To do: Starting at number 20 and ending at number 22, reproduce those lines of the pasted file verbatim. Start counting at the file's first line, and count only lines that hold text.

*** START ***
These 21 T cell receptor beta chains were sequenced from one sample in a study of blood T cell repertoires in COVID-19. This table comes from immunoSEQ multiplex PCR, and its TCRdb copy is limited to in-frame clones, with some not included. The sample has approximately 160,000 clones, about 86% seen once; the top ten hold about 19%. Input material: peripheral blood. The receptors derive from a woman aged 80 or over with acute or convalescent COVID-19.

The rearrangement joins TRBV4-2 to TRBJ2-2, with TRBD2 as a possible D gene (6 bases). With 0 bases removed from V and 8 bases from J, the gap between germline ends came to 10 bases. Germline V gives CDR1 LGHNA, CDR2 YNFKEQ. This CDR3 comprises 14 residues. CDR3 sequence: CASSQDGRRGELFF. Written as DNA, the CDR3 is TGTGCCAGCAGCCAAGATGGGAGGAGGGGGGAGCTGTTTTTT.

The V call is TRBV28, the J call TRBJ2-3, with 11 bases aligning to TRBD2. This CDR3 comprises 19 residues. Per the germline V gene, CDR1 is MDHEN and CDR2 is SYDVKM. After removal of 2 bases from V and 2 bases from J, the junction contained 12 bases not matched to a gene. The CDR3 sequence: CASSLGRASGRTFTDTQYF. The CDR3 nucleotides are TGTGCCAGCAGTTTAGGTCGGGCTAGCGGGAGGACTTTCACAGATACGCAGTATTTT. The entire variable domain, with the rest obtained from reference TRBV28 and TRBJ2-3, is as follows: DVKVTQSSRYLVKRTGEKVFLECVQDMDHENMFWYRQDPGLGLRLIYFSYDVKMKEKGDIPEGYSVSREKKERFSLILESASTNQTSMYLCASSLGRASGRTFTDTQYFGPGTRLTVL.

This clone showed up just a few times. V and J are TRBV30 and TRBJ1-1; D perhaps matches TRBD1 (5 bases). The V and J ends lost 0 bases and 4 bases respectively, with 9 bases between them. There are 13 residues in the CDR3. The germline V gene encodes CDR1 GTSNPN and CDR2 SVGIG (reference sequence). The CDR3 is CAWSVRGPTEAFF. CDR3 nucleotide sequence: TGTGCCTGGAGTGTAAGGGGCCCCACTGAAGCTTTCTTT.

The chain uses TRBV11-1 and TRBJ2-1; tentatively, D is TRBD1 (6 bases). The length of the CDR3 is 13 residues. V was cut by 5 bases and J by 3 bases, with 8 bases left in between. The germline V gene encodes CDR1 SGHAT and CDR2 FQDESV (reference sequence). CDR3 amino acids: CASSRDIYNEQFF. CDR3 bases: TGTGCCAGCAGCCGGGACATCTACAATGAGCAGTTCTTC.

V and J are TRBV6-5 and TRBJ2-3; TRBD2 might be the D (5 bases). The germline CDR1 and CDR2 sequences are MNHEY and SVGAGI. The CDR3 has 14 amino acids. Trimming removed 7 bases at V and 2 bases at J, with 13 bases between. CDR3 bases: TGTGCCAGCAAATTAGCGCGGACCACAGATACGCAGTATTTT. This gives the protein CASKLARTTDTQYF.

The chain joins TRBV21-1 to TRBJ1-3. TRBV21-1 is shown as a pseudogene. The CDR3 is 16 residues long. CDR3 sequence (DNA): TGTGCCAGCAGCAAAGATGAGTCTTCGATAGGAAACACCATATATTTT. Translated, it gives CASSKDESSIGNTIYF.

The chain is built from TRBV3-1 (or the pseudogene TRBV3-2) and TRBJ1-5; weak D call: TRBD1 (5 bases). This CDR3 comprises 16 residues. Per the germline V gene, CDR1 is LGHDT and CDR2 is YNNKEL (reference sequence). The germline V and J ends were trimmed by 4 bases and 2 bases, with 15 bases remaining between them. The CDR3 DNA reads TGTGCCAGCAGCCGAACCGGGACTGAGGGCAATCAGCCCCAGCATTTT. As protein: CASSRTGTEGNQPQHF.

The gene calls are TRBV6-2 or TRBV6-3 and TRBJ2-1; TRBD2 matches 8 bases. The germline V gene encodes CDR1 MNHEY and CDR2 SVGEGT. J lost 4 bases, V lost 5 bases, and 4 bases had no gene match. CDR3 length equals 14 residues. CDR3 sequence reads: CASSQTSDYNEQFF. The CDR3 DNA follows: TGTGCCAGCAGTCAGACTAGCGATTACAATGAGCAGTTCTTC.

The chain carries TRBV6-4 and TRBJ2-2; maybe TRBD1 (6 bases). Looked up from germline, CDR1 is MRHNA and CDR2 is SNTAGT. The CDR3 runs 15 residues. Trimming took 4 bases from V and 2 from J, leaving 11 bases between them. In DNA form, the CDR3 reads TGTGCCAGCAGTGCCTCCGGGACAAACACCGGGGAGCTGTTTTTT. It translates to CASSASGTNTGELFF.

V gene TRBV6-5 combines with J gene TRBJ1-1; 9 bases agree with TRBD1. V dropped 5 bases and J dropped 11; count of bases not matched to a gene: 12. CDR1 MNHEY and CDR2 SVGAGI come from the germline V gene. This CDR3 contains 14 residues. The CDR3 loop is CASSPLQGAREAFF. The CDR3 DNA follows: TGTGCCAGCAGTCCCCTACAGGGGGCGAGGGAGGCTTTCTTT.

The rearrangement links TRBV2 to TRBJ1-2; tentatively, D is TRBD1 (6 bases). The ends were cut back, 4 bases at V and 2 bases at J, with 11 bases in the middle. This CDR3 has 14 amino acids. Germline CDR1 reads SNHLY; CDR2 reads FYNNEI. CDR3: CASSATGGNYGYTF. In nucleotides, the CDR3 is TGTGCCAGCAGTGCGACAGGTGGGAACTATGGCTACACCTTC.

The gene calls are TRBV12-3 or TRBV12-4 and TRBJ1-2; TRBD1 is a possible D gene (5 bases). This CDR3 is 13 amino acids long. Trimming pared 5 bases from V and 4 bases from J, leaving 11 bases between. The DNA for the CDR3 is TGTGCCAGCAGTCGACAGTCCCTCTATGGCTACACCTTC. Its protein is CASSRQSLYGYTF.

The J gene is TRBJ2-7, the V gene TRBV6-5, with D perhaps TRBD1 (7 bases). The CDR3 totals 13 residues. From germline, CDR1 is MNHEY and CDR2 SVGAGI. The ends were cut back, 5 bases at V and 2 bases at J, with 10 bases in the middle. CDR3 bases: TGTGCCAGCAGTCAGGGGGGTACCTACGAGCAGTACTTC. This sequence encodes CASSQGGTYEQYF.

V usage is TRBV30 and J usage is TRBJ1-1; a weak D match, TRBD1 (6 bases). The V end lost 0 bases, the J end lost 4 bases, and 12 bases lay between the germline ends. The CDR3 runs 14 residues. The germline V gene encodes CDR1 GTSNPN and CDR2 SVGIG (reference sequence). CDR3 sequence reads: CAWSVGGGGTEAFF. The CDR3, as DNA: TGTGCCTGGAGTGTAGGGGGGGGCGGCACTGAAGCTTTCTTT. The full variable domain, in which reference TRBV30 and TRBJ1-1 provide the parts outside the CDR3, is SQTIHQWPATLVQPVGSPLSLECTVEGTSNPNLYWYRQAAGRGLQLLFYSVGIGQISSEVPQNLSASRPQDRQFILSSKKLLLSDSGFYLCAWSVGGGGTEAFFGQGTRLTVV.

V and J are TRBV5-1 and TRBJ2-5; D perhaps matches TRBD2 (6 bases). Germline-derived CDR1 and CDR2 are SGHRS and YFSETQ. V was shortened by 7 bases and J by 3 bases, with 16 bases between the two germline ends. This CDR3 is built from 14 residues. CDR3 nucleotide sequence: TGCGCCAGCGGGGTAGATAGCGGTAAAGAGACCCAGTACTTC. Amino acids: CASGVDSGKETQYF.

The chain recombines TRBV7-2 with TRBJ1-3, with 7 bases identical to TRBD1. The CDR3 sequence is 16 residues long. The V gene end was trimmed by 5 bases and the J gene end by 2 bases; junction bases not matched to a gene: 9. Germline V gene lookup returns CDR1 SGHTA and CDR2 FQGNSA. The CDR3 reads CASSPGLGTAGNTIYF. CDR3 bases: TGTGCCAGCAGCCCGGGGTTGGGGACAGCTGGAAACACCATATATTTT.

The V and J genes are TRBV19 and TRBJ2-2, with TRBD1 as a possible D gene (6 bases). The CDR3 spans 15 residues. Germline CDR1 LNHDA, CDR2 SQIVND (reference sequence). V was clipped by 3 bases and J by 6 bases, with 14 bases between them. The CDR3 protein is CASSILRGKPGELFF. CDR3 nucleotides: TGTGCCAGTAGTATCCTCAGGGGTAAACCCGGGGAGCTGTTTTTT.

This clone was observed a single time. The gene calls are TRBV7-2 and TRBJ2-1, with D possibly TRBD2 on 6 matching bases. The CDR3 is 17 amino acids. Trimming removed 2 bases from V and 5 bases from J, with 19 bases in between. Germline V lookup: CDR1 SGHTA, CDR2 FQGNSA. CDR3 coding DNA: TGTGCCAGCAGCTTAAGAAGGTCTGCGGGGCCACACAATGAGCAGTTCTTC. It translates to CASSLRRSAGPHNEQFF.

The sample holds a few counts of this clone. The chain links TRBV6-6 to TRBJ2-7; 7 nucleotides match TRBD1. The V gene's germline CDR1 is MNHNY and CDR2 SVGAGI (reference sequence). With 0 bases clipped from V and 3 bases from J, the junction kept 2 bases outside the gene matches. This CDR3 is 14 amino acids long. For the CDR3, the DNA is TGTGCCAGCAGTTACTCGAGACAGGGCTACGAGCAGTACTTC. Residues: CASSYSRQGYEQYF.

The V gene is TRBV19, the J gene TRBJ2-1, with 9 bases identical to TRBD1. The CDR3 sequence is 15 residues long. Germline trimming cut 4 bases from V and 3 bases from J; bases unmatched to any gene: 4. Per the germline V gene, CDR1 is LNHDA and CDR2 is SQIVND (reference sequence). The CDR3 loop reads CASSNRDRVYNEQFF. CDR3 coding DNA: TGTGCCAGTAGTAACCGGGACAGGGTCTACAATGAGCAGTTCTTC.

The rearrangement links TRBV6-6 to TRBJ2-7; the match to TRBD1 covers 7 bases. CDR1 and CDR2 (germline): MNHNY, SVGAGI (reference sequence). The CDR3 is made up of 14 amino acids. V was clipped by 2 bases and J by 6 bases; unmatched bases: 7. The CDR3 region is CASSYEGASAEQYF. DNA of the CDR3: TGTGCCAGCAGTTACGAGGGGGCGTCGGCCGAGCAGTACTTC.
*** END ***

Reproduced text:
The sample holds a few counts of this clone. The chain links TRBV6-6 to TRBJ2-7; 7 nucleotides match TRBD1. The V gene's germline CDR1 is MNHNY and CDR2 SVGAGI (reference sequence). With 0 bases clipped from V and 3 bases from J, the junction kept 2 bases outside the gene matches. This CDR3 is 14 amino acids long. For the CDR3, the DNA is TGTGCCAGCAGTTACTCGAGACAGGGCTACGAGCAGTACTTC. Residues: CASSYSRQGYEQYF.

The V gene is TRBV19, the J gene TRBJ2-1, with 9 bases identical to TRBD1. The CDR3 sequence is 15 residues long. Germline trimming cut 4 bases from V and 3 bases from J; bases unmatched to any gene: 4. Per the germline V gene, CDR1 is LNHDA and CDR2 is SQIVND (reference sequence). The CDR3 loop reads CASSNRDRVYNEQFF. CDR3 coding DNA: TGTGCCAGTAGTAACCGGGACAGGGTCTACAATGAGCAGTTCTTC.

The rearrangement links TRBV6-6 to TRBJ2-7; the match to TRBD1 covers 7 bases. CDR1 and CDR2 (germline): MNHNY, SVGAGI (reference sequence). The CDR3 is made up of 14 amino acids. V was clipped by 2 bases and J by 6 bases; unmatched bases: 7. The CDR3 region is CASSYEGASAEQYF. DNA of the CDR3: TGTGCCAGCAGTTACGAGGGGGCGTCGGCCGAGCAGTACTTC.